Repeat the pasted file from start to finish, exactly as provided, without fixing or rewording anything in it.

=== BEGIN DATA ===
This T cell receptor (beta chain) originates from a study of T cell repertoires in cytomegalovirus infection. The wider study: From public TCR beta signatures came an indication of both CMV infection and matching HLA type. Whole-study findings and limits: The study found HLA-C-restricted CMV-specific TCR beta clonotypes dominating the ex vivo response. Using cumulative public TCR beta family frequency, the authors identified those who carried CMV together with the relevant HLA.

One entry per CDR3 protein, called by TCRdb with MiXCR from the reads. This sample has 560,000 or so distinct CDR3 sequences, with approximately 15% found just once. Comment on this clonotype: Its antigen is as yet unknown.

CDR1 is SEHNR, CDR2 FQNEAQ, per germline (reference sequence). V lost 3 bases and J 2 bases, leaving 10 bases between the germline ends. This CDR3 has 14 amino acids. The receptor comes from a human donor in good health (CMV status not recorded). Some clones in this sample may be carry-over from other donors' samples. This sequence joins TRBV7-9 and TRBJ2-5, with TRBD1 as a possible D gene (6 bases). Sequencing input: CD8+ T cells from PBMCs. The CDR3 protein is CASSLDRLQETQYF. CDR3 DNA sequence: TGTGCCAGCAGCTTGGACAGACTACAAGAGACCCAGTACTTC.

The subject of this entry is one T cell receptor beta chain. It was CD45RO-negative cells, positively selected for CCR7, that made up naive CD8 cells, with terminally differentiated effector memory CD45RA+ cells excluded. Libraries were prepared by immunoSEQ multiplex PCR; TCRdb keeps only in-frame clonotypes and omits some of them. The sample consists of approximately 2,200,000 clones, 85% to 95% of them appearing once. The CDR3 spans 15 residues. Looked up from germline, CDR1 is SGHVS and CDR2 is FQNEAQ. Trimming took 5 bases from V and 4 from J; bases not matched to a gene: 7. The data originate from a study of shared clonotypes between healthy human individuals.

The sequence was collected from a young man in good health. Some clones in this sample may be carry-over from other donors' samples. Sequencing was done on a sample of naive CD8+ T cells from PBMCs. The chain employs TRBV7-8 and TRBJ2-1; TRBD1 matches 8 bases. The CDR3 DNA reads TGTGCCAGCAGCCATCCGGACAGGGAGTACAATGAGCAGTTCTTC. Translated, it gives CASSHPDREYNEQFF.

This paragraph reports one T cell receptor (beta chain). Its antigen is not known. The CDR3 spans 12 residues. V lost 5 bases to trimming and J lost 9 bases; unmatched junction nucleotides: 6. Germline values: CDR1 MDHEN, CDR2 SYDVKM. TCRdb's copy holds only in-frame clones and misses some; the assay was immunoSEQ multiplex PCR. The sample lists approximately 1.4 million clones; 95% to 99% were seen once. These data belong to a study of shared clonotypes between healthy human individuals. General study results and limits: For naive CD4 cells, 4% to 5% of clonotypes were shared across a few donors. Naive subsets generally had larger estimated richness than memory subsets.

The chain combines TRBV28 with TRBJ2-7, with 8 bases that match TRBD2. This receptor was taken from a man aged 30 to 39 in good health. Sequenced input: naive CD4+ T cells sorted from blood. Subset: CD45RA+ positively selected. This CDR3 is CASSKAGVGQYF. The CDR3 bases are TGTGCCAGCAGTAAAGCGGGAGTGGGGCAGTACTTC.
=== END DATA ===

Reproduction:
This T cell receptor (beta chain) originates from a study of T cell repertoires in cytomegalovirus infection. The wider study: From public TCR beta signatures came an indication of both CMV infection and matching HLA type. Whole-study findings and limits: The study found HLA-C-restricted CMV-specific TCR beta clonotypes dominating the ex vivo response. Using cumulative public TCR beta family frequency, the authors identified those who carried CMV together with the relevant HLA.

One entry per CDR3 protein, called by TCRdb with MiXCR from the reads. This sample has 560,000 or so distinct CDR3 sequences, with approximately 15% found just once. Comment on this clonotype: Its antigen is as yet unknown.

CDR1 is SEHNR, CDR2 FQNEAQ, per germline (reference sequence). V lost 3 bases and J 2 bases, leaving 10 bases between the germline ends. This CDR3 has 14 amino acids. The receptor comes from a human donor in good health (CMV status not recorded). Some clones in this sample may be carry-over from other donors' samples. This sequence joins TRBV7-9 and TRBJ2-5, with TRBD1 as a possible D gene (6 bases). Sequencing input: CD8+ T cells from PBMCs. The CDR3 protein is CASSLDRLQETQYF. CDR3 DNA sequence: TGTGCCAGCAGCTTGGACAGACTACAAGAGACCCAGTACTTC.

The subject of this entry is one T cell receptor beta chain. It was CD45RO-negative cells, positively selected for CCR7, that made up naive CD8 cells, with terminally differentiated effector memory CD45RA+ cells excluded. Libraries were prepared by immunoSEQ multiplex PCR; TCRdb keeps only in-frame clonotypes and omits some of them. The sample consists of approximately 2,200,000 clones, 85% to 95% of them appearing once. The CDR3 spans 15 residues. Looked up from germline, CDR1 is SGHVS and CDR2 is FQNEAQ. Trimming took 5 bases from V and 4 from J; bases not matched to a gene: 7. The data originate from a study of shared clonotypes between healthy human individuals.

The sequence was collected from a young man in good health. Some clones in this sample may be carry-over from other donors' samples. Sequencing was done on a sample of naive CD8+ T cells from PBMCs. The chain employs TRBV7-8 and TRBJ2-1; TRBD1 matches 8 bases. The CDR3 DNA reads TGTGCCAGCAGCCATCCGGACAGGGAGTACAATGAGCAGTTCTTC. Translated, it gives CASSHPDREYNEQFF.

This paragraph reports one T cell receptor (beta chain). Its antigen is not known. The CDR3 spans 12 residues. V lost 5 bases to trimming and J lost 9 bases; unmatched junction nucleotides: 6. Germline values: CDR1 MDHEN, CDR2 SYDVKM. TCRdb's copy holds only in-frame clones and misses some; the assay was immunoSEQ multiplex PCR. The sample lists approximately 1.4 million clones; 95% to 99% were seen once. These data belong to a study of shared clonotypes between healthy human individuals. General study results and limits: For naive CD4 cells, 4% to 5% of clonotypes were shared across a few donors. Naive subsets generally had larger estimated richness than memory subsets.

The chain combines TRBV28 with TRBJ2-7, with 8 bases that match TRBD2. This receptor was taken from a man aged 30 to 39 in good health. Sequenced input: naive CD4+ T cells sorted from blood. Subset: CD45RA+ positively selected. This CDR3 is CASSKAGVGQYF. The CDR3 bases are TGTGCCAGCAGTAAAGCGGGAGTGGGGCAGTACTTC.